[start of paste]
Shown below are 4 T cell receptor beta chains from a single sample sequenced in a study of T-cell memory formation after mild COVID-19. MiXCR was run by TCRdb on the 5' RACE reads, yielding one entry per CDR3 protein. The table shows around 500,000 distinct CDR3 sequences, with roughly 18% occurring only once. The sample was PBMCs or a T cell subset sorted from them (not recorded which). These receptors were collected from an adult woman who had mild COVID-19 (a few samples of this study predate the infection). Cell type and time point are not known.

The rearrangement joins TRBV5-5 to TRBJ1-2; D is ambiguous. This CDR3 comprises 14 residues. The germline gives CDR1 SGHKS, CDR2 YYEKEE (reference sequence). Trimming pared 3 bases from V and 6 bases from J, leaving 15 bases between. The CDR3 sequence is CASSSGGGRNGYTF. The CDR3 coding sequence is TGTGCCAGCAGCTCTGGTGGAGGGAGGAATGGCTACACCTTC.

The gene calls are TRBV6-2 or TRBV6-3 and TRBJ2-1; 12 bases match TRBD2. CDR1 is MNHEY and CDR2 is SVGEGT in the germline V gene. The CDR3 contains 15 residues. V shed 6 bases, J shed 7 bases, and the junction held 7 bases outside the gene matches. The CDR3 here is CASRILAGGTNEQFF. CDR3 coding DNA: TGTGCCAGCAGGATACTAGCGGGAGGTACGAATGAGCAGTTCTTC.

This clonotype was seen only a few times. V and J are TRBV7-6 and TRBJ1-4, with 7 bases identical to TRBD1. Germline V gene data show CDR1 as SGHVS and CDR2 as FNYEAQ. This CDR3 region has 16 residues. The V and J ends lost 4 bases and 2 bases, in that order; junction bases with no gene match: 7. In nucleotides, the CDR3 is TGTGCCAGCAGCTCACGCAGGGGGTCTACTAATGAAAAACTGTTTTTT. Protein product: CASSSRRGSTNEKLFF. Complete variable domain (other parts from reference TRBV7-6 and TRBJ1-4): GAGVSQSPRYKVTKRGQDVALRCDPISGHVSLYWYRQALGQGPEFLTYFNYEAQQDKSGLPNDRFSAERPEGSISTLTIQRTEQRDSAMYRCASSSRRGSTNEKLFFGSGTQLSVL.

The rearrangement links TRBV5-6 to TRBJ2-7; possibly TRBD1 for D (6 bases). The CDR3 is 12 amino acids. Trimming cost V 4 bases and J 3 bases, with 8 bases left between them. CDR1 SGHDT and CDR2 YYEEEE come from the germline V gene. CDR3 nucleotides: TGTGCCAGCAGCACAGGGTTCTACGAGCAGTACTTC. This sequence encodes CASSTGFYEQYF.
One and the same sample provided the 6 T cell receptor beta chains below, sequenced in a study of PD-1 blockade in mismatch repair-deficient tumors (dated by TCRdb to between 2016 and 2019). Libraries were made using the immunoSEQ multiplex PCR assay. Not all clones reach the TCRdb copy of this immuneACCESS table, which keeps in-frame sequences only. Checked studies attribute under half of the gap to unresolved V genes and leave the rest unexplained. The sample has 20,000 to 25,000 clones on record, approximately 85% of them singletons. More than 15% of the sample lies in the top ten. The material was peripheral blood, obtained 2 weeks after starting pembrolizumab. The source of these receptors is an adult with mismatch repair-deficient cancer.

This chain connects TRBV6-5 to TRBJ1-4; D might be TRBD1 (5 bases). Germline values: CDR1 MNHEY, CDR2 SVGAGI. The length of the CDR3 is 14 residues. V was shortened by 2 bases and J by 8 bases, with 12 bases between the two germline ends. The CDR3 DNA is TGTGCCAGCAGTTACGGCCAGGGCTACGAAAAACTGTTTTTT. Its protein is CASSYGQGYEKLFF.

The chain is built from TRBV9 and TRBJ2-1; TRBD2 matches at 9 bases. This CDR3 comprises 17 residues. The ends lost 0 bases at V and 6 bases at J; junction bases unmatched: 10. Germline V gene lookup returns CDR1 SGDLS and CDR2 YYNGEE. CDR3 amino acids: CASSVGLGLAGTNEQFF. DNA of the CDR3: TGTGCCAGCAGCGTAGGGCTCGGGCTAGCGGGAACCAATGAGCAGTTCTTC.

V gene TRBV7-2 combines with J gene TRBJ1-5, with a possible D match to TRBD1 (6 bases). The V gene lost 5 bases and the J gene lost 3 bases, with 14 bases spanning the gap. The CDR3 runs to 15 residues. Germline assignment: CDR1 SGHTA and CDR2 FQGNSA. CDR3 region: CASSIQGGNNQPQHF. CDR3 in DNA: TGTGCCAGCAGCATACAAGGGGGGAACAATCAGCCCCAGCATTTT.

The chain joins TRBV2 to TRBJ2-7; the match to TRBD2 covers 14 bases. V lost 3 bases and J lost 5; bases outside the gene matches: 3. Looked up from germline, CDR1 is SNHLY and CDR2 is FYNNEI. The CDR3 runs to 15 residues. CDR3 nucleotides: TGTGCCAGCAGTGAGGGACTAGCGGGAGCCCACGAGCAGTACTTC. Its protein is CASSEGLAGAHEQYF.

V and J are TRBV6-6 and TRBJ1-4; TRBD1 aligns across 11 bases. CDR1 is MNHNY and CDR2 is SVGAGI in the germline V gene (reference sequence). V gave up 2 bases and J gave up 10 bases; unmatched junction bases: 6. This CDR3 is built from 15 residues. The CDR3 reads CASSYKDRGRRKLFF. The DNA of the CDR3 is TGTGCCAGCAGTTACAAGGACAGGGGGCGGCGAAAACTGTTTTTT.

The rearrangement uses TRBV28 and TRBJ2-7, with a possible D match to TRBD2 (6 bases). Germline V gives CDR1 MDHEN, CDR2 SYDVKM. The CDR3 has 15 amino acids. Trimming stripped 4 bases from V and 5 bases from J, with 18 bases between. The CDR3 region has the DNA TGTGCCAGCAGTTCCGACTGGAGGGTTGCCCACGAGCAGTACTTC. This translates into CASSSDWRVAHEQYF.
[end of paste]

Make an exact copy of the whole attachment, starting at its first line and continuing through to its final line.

Shown below are 4 T cell receptor beta chains from a single sample sequenced in a study of T-cell memory formation after mild COVID-19. MiXCR was run by TCRdb on the 5' RACE reads, yielding one entry per CDR3 protein. The table shows around 500,000 distinct CDR3 sequences, with roughly 18% occurring only once. The sample was PBMCs or a T cell subset sorted from them (not recorded which). These receptors were collected from an adult woman who had mild COVID-19 (a few samples of this study predate the infection). Cell type and time point are not known.

The rearrangement joins TRBV5-5 to TRBJ1-2; D is ambiguous. This CDR3 comprises 14 residues. The germline gives CDR1 SGHKS, CDR2 YYEKEE (reference sequence). Trimming pared 3 bases from V and 6 bases from J, leaving 15 bases between. The CDR3 sequence is CASSSGGGRNGYTF. The CDR3 coding sequence is TGTGCCAGCAGCTCTGGTGGAGGGAGGAATGGCTACACCTTC.

The gene calls are TRBV6-2 or TRBV6-3 and TRBJ2-1; 12 bases match TRBD2. CDR1 is MNHEY and CDR2 is SVGEGT in the germline V gene. The CDR3 contains 15 residues. V shed 6 bases, J shed 7 bases, and the junction held 7 bases outside the gene matches. The CDR3 here is CASRILAGGTNEQFF. CDR3 coding DNA: TGTGCCAGCAGGATACTAGCGGGAGGTACGAATGAGCAGTTCTTC.

This clonotype was seen only a few times. V and J are TRBV7-6 and TRBJ1-4, with 7 bases identical to TRBD1. Germline V gene data show CDR1 as SGHVS and CDR2 as FNYEAQ. This CDR3 region has 16 residues. The V and J ends lost 4 bases and 2 bases, in that order; junction bases with no gene match: 7. In nucleotides, the CDR3 is TGTGCCAGCAGCTCACGCAGGGGGTCTACTAATGAAAAACTGTTTTTT. Protein product: CASSSRRGSTNEKLFF. Complete variable domain (other parts from reference TRBV7-6 and TRBJ1-4): GAGVSQSPRYKVTKRGQDVALRCDPISGHVSLYWYRQALGQGPEFLTYFNYEAQQDKSGLPNDRFSAERPEGSISTLTIQRTEQRDSAMYRCASSSRRGSTNEKLFFGSGTQLSVL.

The rearrangement links TRBV5-6 to TRBJ2-7; possibly TRBD1 for D (6 bases). The CDR3 is 12 amino acids. Trimming cost V 4 bases and J 3 bases, with 8 bases left between them. CDR1 SGHDT and CDR2 YYEEEE come from the germline V gene. CDR3 nucleotides: TGTGCCAGCAGCACAGGGTTCTACGAGCAGTACTTC. This sequence encodes CASSTGFYEQYF.
One and the same sample provided the 6 T cell receptor beta chains below, sequenced in a study of PD-1 blockade in mismatch repair-deficient tumors (dated by TCRdb to between 2016 and 2019). Libraries were made using the immunoSEQ multiplex PCR assay. Not all clones reach the TCRdb copy of this immuneACCESS table, which keeps in-frame sequences only. Checked studies attribute under half of the gap to unresolved V genes and leave the rest unexplained. The sample has 20,000 to 25,000 clones on record, approximately 85% of them singletons. More than 15% of the sample lies in the top ten. The material was peripheral blood, obtained 2 weeks after starting pembrolizumab. The source of these receptors is an adult with mismatch repair-deficient cancer.

This chain connects TRBV6-5 to TRBJ1-4; D might be TRBD1 (5 bases). Germline values: CDR1 MNHEY, CDR2 SVGAGI. The length of the CDR3 is 14 residues. V was shortened by 2 bases and J by 8 bases, with 12 bases between the two germline ends. The CDR3 DNA is TGTGCCAGCAGTTACGGCCAGGGCTACGAAAAACTGTTTTTT. Its protein is CASSYGQGYEKLFF.

The chain is built from TRBV9 and TRBJ2-1; TRBD2 matches at 9 bases. This CDR3 comprises 17 residues. The ends lost 0 bases at V and 6 bases at J; junction bases unmatched: 10. Germline V gene lookup returns CDR1 SGDLS and CDR2 YYNGEE. CDR3 amino acids: CASSVGLGLAGTNEQFF. DNA of the CDR3: TGTGCCAGCAGCGTAGGGCTCGGGCTAGCGGGAACCAATGAGCAGTTCTTC.

V gene TRBV7-2 combines with J gene TRBJ1-5, with a possible D match to TRBD1 (6 bases). The V gene lost 5 bases and the J gene lost 3 bases, with 14 bases spanning the gap. The CDR3 runs to 15 residues. Germline assignment: CDR1 SGHTA and CDR2 FQGNSA. CDR3 region: CASSIQGGNNQPQHF. CDR3 in DNA: TGTGCCAGCAGCATACAAGGGGGGAACAATCAGCCCCAGCATTTT.

The chain joins TRBV2 to TRBJ2-7; the match to TRBD2 covers 14 bases. V lost 3 bases and J lost 5; bases outside the gene matches: 3. Looked up from germline, CDR1 is SNHLY and CDR2 is FYNNEI. The CDR3 runs to 15 residues. CDR3 nucleotides: TGTGCCAGCAGTGAGGGACTAGCGGGAGCCCACGAGCAGTACTTC. Its protein is CASSEGLAGAHEQYF.

V and J are TRBV6-6 and TRBJ1-4; TRBD1 aligns across 11 bases. CDR1 is MNHNY and CDR2 is SVGAGI in the germline V gene (reference sequence). V gave up 2 bases and J gave up 10 bases; unmatched junction bases: 6. This CDR3 is built from 15 residues. The CDR3 reads CASSYKDRGRRKLFF. The DNA of the CDR3 is TGTGCCAGCAGTTACAAGGACAGGGGGCGGCGAAAACTGTTTTTT.

The rearrangement uses TRBV28 and TRBJ2-7, with a possible D match to TRBD2 (6 bases). Germline V gives CDR1 MDHEN, CDR2 SYDVKM. The CDR3 has 15 amino acids. Trimming stripped 4 bases from V and 5 bases from J, with 18 bases between. The CDR3 region has the DNA TGTGCCAGCAGTTCCGACTGGAGGGTTGCCCACGAGCAGTACTTC. This translates into CASSSDWRVAHEQYF.